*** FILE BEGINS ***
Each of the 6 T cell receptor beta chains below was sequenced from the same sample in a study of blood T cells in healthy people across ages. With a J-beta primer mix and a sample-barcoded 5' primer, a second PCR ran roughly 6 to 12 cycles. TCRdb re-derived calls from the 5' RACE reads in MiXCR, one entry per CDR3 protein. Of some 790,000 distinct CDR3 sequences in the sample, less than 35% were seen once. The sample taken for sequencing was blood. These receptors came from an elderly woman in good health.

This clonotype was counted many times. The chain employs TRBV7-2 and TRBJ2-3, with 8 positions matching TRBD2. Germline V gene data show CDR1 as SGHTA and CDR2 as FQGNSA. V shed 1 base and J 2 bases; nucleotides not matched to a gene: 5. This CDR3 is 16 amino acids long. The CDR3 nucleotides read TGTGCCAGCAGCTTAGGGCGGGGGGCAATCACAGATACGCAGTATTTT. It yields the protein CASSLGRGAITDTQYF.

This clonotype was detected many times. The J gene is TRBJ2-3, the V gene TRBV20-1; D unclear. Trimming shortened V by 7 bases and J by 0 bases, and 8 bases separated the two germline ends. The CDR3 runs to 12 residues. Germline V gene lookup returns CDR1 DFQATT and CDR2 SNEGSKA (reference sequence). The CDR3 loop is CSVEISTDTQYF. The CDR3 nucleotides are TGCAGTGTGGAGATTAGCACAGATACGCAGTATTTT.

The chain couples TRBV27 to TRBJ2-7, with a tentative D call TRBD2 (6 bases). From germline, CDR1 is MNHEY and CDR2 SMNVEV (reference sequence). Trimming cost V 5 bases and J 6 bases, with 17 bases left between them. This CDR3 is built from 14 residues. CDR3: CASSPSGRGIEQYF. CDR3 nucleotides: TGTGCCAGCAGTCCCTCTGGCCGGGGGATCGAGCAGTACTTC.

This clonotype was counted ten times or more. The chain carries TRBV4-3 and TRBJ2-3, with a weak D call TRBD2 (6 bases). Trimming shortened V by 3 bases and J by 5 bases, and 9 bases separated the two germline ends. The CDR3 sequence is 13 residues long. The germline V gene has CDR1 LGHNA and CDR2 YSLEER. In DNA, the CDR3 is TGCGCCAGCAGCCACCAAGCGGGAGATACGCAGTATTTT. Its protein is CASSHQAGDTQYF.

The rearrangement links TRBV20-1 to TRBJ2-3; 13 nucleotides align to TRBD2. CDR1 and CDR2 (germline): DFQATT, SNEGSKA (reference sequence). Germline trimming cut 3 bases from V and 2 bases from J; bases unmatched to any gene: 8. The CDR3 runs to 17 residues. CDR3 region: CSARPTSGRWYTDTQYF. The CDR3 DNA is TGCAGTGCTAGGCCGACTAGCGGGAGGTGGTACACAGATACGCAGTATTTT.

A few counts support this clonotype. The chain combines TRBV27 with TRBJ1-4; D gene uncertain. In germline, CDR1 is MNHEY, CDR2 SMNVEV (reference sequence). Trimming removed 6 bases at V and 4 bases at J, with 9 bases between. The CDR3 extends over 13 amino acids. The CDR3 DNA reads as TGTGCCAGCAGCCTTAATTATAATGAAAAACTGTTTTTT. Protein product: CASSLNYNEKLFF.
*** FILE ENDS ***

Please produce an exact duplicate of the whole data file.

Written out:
Each of the 6 T cell receptor beta chains below was sequenced from the same sample in a study of blood T cells in healthy people across ages. With a J-beta primer mix and a sample-barcoded 5' primer, a second PCR ran roughly 6 to 12 cycles. TCRdb re-derived calls from the 5' RACE reads in MiXCR, one entry per CDR3 protein. Of some 790,000 distinct CDR3 sequences in the sample, less than 35% were seen once. The sample taken for sequencing was blood. These receptors came from an elderly woman in good health.

This clonotype was counted many times. The chain employs TRBV7-2 and TRBJ2-3, with 8 positions matching TRBD2. Germline V gene data show CDR1 as SGHTA and CDR2 as FQGNSA. V shed 1 base and J 2 bases; nucleotides not matched to a gene: 5. This CDR3 is 16 amino acids long. The CDR3 nucleotides read TGTGCCAGCAGCTTAGGGCGGGGGGCAATCACAGATACGCAGTATTTT. It yields the protein CASSLGRGAITDTQYF.

This clonotype was detected many times. The J gene is TRBJ2-3, the V gene TRBV20-1; D unclear. Trimming shortened V by 7 bases and J by 0 bases, and 8 bases separated the two germline ends. The CDR3 runs to 12 residues. Germline V gene lookup returns CDR1 DFQATT and CDR2 SNEGSKA (reference sequence). The CDR3 loop is CSVEISTDTQYF. The CDR3 nucleotides are TGCAGTGTGGAGATTAGCACAGATACGCAGTATTTT.

The chain couples TRBV27 to TRBJ2-7, with a tentative D call TRBD2 (6 bases). From germline, CDR1 is MNHEY and CDR2 SMNVEV (reference sequence). Trimming cost V 5 bases and J 6 bases, with 17 bases left between them. This CDR3 is built from 14 residues. CDR3: CASSPSGRGIEQYF. CDR3 nucleotides: TGTGCCAGCAGTCCCTCTGGCCGGGGGATCGAGCAGTACTTC.

This clonotype was counted ten times or more. The chain carries TRBV4-3 and TRBJ2-3, with a weak D call TRBD2 (6 bases). Trimming shortened V by 3 bases and J by 5 bases, and 9 bases separated the two germline ends. The CDR3 sequence is 13 residues long. The germline V gene has CDR1 LGHNA and CDR2 YSLEER. In DNA, the CDR3 is TGCGCCAGCAGCCACCAAGCGGGAGATACGCAGTATTTT. Its protein is CASSHQAGDTQYF.

The rearrangement links TRBV20-1 to TRBJ2-3; 13 nucleotides align to TRBD2. CDR1 and CDR2 (germline): DFQATT, SNEGSKA (reference sequence). Germline trimming cut 3 bases from V and 2 bases from J; bases unmatched to any gene: 8. The CDR3 runs to 17 residues. CDR3 region: CSARPTSGRWYTDTQYF. The CDR3 DNA is TGCAGTGCTAGGCCGACTAGCGGGAGGTGGTACACAGATACGCAGTATTTT.

A few counts support this clonotype. The chain combines TRBV27 with TRBJ1-4; D gene uncertain. In germline, CDR1 is MNHEY, CDR2 SMNVEV (reference sequence). Trimming removed 6 bases at V and 4 bases at J, with 9 bases between. The CDR3 extends over 13 amino acids. The CDR3 DNA reads as TGTGCCAGCAGCCTTAATTATAATGAAAAACTGTTTTTT. Protein product: CASSLNYNEKLFF.